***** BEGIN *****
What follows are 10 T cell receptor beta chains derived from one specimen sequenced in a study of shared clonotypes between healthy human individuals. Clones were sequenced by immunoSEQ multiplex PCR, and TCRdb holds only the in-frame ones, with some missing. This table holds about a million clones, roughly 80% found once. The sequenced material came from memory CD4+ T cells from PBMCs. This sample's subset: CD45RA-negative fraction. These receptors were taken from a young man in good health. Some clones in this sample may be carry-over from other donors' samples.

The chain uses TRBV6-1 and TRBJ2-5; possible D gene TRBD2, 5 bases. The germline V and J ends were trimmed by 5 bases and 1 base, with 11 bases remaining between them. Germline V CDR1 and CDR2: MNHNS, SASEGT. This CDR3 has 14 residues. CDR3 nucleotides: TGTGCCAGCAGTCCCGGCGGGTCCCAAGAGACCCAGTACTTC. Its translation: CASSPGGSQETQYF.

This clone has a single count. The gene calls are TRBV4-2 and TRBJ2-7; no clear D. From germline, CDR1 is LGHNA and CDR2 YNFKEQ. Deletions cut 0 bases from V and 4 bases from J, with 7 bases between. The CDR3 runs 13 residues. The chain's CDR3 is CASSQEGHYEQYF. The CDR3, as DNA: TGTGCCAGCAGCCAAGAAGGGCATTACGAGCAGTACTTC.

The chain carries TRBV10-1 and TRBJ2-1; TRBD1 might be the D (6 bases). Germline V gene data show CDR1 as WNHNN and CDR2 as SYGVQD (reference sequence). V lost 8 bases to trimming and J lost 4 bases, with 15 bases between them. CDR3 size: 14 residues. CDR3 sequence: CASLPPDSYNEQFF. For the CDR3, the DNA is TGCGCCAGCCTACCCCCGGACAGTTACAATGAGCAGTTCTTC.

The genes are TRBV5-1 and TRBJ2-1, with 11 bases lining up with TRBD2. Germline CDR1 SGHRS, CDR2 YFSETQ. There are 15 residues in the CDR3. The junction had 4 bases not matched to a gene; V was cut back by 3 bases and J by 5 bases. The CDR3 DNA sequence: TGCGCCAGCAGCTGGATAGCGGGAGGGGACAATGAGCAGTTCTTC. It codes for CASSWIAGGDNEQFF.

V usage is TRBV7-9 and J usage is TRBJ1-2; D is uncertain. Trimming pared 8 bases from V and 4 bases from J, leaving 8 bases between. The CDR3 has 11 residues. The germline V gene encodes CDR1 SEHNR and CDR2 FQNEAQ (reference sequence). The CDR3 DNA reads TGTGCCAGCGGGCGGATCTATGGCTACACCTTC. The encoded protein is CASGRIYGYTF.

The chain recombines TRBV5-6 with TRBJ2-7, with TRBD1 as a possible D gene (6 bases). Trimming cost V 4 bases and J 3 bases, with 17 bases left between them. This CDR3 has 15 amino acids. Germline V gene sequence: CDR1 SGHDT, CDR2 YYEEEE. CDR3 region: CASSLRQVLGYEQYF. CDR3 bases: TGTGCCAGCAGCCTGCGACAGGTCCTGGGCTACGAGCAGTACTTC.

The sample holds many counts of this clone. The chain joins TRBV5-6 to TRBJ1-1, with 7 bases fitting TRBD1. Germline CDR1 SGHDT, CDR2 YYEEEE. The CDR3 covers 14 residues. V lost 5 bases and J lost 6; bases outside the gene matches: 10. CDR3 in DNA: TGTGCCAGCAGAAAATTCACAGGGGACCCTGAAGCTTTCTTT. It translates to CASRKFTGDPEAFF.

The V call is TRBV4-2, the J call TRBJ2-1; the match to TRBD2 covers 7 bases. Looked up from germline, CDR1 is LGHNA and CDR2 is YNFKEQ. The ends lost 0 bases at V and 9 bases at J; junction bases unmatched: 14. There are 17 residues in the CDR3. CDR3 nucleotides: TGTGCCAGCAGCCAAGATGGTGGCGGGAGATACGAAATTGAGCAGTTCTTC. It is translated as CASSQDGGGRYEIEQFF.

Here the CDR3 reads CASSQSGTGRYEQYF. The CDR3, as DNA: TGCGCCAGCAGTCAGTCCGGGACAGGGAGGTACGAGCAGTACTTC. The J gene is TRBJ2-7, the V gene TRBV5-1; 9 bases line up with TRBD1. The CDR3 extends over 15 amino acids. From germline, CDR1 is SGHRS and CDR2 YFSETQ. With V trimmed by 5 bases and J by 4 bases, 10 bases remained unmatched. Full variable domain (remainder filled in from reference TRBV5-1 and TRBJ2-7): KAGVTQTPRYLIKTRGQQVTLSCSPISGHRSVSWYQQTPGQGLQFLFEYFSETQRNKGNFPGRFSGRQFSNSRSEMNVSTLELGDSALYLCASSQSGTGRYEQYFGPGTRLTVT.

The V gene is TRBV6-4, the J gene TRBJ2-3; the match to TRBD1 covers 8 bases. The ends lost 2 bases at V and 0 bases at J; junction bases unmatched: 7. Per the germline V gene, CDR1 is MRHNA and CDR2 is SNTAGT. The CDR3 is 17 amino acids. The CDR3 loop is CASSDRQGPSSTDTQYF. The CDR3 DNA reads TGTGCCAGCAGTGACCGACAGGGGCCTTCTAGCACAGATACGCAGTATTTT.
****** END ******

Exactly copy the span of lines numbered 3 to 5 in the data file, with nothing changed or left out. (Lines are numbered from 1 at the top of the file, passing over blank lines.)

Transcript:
This clone has a single count. The gene calls are TRBV4-2 and TRBJ2-7; no clear D. From germline, CDR1 is LGHNA and CDR2 YNFKEQ. Deletions cut 0 bases from V and 4 bases from J, with 7 bases between. The CDR3 runs 13 residues. The chain's CDR3 is CASSQEGHYEQYF. The CDR3, as DNA: TGTGCCAGCAGCCAAGAAGGGCATTACGAGCAGTACTTC.

The chain carries TRBV10-1 and TRBJ2-1; TRBD1 might be the D (6 bases). Germline V gene data show CDR1 as WNHNN and CDR2 as SYGVQD (reference sequence). V lost 8 bases to trimming and J lost 4 bases, with 15 bases between them. CDR3 size: 14 residues. CDR3 sequence: CASLPPDSYNEQFF. For the CDR3, the DNA is TGCGCCAGCCTACCCCCGGACAGTTACAATGAGCAGTTCTTC.

The genes are TRBV5-1 and TRBJ2-1, with 11 bases lining up with TRBD2. Germline CDR1 SGHRS, CDR2 YFSETQ. There are 15 residues in the CDR3. The junction had 4 bases not matched to a gene; V was cut back by 3 bases and J by 5 bases. The CDR3 DNA sequence: TGCGCCAGCAGCTGGATAGCGGGAGGGGACAATGAGCAGTTCTTC. It codes for CASSWIAGGDNEQFF.